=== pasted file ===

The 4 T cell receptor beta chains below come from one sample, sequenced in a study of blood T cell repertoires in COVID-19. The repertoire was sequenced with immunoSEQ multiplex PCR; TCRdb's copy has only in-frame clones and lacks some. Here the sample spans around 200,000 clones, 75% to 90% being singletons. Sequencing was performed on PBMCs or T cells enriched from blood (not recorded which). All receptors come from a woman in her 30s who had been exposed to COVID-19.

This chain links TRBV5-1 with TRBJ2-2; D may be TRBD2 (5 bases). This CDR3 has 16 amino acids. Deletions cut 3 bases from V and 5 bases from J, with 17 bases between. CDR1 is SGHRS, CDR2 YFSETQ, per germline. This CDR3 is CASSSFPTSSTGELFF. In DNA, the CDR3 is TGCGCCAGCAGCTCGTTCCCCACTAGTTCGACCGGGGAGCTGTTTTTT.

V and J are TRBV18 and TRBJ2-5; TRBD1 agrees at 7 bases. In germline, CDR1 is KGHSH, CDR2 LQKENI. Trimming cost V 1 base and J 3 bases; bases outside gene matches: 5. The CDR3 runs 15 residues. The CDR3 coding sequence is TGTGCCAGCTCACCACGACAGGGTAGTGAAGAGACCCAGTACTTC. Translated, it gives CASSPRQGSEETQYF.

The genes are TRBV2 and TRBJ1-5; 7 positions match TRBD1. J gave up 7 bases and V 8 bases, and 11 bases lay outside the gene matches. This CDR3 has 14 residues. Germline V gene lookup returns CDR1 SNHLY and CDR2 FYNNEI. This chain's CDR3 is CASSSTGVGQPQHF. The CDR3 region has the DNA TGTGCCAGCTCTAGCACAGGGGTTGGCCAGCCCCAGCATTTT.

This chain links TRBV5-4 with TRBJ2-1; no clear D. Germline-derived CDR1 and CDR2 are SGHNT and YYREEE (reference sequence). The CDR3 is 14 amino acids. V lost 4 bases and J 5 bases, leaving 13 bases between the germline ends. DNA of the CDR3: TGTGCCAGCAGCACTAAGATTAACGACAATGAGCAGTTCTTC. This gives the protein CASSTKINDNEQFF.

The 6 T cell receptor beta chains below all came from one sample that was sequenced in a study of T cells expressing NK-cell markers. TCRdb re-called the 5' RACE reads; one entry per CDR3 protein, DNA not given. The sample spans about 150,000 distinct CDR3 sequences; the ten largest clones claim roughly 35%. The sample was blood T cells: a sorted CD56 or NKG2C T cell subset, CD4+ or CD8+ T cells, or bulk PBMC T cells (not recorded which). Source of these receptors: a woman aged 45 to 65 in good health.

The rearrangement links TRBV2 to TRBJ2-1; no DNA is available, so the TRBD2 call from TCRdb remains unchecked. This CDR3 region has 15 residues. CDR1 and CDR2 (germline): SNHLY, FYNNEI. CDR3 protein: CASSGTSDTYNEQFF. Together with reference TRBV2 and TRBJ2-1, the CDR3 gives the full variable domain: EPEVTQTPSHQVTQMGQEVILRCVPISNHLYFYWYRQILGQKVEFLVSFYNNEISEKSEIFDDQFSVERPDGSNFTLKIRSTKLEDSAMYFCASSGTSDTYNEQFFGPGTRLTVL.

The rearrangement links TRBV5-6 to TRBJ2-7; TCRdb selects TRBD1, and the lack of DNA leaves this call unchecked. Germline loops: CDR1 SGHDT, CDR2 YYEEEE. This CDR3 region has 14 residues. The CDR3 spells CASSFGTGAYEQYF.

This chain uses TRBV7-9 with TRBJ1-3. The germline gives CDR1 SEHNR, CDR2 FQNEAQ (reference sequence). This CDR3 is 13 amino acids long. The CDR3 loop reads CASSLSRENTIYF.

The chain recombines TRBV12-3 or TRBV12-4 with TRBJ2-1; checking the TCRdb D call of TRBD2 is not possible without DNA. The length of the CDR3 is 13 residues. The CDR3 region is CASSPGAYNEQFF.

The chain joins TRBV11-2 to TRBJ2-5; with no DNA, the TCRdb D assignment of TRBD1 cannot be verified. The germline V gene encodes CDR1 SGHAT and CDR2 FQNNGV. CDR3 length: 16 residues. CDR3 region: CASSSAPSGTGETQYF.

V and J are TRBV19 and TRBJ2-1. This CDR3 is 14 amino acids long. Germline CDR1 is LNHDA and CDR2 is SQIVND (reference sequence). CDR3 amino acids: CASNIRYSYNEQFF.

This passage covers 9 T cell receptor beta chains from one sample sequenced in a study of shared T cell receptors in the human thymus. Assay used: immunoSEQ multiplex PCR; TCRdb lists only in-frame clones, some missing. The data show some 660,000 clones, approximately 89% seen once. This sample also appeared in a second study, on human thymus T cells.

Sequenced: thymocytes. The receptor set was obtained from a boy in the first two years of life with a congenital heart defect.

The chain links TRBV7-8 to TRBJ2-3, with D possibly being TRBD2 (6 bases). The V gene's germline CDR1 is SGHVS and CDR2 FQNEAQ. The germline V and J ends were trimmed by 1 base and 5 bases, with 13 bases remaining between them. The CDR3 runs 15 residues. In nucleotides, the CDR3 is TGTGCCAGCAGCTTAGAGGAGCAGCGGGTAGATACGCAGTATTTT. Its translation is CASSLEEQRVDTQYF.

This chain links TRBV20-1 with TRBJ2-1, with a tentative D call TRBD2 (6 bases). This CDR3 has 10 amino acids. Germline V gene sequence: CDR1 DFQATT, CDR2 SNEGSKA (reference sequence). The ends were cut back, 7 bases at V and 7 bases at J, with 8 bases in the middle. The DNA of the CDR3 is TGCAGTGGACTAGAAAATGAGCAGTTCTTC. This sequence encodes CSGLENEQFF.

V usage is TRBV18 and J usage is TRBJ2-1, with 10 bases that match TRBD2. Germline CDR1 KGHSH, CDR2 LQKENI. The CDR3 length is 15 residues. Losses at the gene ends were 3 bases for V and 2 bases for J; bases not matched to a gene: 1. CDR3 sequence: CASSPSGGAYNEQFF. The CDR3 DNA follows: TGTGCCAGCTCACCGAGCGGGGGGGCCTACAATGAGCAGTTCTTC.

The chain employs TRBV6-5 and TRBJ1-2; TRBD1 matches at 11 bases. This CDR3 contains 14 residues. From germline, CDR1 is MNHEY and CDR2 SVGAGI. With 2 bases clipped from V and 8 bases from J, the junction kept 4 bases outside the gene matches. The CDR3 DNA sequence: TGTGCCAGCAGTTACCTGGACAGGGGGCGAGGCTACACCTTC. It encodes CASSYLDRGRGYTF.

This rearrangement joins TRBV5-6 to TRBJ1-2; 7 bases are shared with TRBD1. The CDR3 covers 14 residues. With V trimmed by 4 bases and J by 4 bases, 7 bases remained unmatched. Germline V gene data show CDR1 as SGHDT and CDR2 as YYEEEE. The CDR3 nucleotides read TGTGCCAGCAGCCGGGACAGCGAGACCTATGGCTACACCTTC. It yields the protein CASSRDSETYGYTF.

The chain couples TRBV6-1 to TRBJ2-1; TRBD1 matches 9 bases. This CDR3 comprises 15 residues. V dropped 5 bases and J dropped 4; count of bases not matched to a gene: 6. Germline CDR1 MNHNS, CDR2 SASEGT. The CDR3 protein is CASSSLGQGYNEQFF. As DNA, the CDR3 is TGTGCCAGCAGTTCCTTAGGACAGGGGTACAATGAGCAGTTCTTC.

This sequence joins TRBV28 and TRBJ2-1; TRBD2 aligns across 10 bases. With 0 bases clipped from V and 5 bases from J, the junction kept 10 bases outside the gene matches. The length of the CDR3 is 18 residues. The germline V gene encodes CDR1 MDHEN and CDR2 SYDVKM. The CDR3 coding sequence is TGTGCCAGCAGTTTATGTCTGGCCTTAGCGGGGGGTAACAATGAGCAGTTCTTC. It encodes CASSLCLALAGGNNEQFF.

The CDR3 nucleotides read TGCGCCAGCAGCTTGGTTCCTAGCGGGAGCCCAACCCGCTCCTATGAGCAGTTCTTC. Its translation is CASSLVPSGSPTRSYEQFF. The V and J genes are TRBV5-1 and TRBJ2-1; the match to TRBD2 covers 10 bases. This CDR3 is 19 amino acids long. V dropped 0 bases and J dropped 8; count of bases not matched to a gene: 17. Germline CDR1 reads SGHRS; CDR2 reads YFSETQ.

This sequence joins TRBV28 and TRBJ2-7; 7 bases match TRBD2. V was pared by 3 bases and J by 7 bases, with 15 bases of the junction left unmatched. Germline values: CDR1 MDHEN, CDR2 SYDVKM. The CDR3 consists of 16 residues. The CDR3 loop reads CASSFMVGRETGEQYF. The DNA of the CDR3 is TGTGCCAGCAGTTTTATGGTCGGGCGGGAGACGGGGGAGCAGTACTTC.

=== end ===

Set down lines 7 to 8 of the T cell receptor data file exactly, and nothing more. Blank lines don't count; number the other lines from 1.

The rearrangement links TRBV2 to TRBJ2-1; no DNA is available, so the TRBD2 call from TCRdb remains unchecked. This CDR3 region has 15 residues. CDR1 and CDR2 (germline): SNHLY, FYNNEI. CDR3 protein: CASSGTSDTYNEQFF. Together with reference TRBV2 and TRBJ2-1, the CDR3 gives the full variable domain: EPEVTQTPSHQVTQMGQEVILRCVPISNHLYFYWYRQILGQKVEFLVSFYNNEISEKSEIFDDQFSVERPDGSNFTLKIRSTKLEDSAMYFCASSGTSDTYNEQFFGPGTRLTVL.

The rearrangement links TRBV5-6 to TRBJ2-7; TCRdb selects TRBD1, and the lack of DNA leaves this call unchecked. Germline loops: CDR1 SGHDT, CDR2 YYEEEE. This CDR3 region has 14 residues. The CDR3 spells CASSFGTGAYEQYF.